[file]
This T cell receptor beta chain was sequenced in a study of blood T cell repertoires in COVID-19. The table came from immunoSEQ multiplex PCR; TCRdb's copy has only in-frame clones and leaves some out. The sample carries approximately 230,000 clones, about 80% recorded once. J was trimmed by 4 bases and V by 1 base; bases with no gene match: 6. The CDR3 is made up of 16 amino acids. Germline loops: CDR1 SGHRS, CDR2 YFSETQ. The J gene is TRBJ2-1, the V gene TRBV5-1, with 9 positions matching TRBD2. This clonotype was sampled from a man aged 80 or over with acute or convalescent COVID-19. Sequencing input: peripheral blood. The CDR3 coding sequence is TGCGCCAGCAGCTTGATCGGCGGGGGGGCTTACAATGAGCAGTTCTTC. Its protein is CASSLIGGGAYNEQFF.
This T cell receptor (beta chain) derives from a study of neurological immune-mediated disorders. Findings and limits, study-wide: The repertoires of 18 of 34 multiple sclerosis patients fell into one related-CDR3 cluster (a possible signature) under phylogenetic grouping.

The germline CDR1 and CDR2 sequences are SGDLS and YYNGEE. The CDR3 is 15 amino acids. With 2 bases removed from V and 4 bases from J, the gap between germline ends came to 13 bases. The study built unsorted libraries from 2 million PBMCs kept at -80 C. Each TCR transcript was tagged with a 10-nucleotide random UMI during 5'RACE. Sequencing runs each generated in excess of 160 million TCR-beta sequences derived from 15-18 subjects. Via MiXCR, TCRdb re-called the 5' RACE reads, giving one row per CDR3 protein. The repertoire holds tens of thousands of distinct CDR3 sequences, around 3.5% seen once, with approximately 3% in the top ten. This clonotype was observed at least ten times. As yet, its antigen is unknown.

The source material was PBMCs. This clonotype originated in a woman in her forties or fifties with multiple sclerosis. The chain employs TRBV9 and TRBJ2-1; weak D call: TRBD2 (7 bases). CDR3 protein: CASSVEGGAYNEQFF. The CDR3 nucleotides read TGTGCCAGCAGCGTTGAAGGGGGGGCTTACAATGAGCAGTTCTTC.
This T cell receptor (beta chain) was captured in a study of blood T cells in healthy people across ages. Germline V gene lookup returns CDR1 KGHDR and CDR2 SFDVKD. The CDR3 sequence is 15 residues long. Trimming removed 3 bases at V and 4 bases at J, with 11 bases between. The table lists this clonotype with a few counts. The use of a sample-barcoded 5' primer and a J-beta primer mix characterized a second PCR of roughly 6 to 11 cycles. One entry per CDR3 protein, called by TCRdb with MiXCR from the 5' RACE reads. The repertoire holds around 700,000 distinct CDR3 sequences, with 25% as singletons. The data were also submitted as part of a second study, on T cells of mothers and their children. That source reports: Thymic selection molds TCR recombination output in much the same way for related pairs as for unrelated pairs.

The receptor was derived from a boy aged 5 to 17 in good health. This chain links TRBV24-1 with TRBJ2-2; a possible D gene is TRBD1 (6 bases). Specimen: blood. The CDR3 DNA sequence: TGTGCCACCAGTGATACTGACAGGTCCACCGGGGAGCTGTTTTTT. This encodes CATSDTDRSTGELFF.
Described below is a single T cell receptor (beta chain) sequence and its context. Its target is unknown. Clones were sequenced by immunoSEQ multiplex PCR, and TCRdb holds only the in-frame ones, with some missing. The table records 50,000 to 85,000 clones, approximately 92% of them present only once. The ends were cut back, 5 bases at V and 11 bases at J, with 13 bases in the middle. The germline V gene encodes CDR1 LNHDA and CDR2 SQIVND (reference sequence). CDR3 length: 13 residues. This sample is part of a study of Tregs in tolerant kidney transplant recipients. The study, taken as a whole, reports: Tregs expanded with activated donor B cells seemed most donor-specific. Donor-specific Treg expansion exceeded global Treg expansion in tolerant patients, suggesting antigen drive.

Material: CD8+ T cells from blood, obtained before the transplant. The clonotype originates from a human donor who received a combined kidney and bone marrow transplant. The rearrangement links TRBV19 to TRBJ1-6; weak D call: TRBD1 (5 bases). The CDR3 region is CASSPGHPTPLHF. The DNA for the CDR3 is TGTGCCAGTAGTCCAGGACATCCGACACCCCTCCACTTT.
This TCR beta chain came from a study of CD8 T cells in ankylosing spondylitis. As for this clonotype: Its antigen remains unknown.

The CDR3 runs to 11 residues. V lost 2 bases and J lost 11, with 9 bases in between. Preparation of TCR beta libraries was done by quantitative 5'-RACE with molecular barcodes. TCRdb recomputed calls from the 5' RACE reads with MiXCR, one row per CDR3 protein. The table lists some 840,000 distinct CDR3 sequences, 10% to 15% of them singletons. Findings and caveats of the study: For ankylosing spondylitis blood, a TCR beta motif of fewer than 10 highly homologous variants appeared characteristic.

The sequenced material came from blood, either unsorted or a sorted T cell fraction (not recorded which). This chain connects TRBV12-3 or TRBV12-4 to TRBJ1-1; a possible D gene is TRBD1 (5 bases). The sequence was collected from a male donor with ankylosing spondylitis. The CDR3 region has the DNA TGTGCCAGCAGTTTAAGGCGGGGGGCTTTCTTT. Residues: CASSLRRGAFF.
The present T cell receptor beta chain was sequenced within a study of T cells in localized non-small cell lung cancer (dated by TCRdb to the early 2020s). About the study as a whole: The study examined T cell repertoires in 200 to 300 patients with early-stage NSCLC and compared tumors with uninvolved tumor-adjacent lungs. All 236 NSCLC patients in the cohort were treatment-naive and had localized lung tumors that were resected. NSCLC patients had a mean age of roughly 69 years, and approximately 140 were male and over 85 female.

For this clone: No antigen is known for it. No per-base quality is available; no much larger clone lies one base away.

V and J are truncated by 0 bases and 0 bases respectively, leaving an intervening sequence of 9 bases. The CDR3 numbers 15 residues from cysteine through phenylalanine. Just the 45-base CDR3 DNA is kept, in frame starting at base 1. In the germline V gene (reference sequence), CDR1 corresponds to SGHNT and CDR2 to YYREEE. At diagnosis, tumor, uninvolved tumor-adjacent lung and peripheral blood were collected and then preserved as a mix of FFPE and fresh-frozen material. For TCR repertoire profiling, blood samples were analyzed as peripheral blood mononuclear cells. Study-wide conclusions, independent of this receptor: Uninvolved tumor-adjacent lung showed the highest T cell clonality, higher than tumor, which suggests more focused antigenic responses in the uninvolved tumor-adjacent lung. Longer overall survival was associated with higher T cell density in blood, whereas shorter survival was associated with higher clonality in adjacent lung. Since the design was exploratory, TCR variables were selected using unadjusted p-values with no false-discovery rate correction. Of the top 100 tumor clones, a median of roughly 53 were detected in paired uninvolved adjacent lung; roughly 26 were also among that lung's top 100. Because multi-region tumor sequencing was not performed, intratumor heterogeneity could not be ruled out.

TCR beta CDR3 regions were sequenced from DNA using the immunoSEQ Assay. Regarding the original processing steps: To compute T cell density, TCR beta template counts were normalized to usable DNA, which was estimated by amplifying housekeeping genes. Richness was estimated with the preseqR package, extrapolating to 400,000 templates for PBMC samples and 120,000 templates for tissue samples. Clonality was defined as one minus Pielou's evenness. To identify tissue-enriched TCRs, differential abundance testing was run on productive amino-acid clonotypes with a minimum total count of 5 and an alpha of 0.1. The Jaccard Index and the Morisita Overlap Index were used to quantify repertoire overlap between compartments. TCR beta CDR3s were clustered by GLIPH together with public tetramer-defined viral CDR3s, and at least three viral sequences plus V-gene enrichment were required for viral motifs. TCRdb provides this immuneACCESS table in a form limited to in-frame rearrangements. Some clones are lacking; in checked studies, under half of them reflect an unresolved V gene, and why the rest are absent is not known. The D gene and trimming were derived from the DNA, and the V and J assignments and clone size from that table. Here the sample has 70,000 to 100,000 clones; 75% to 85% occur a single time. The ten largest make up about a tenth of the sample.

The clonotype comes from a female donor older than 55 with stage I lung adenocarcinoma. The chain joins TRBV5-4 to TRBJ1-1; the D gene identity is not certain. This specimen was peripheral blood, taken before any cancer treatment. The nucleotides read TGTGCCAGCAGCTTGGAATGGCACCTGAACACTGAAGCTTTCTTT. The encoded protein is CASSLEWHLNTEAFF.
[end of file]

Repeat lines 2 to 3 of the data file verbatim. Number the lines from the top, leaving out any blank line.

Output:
This T cell receptor (beta chain) derives from a study of neurological immune-mediated disorders. Findings and limits, study-wide: The repertoires of 18 of 34 multiple sclerosis patients fell into one related-CDR3 cluster (a possible signature) under phylogenetic grouping.

The germline CDR1 and CDR2 sequences are SGDLS and YYNGEE. The CDR3 is 15 amino acids. With 2 bases removed from V and 4 bases from J, the gap between germline ends came to 13 bases. The study built unsorted libraries from 2 million PBMCs kept at -80 C. Each TCR transcript was tagged with a 10-nucleotide random UMI during 5'RACE. Sequencing runs each generated in excess of 160 million TCR-beta sequences derived from 15-18 subjects. Via MiXCR, TCRdb re-called the 5' RACE reads, giving one row per CDR3 protein. The repertoire holds tens of thousands of distinct CDR3 sequences, around 3.5% seen once, with approximately 3% in the top ten. This clonotype was observed at least ten times. As yet, its antigen is unknown.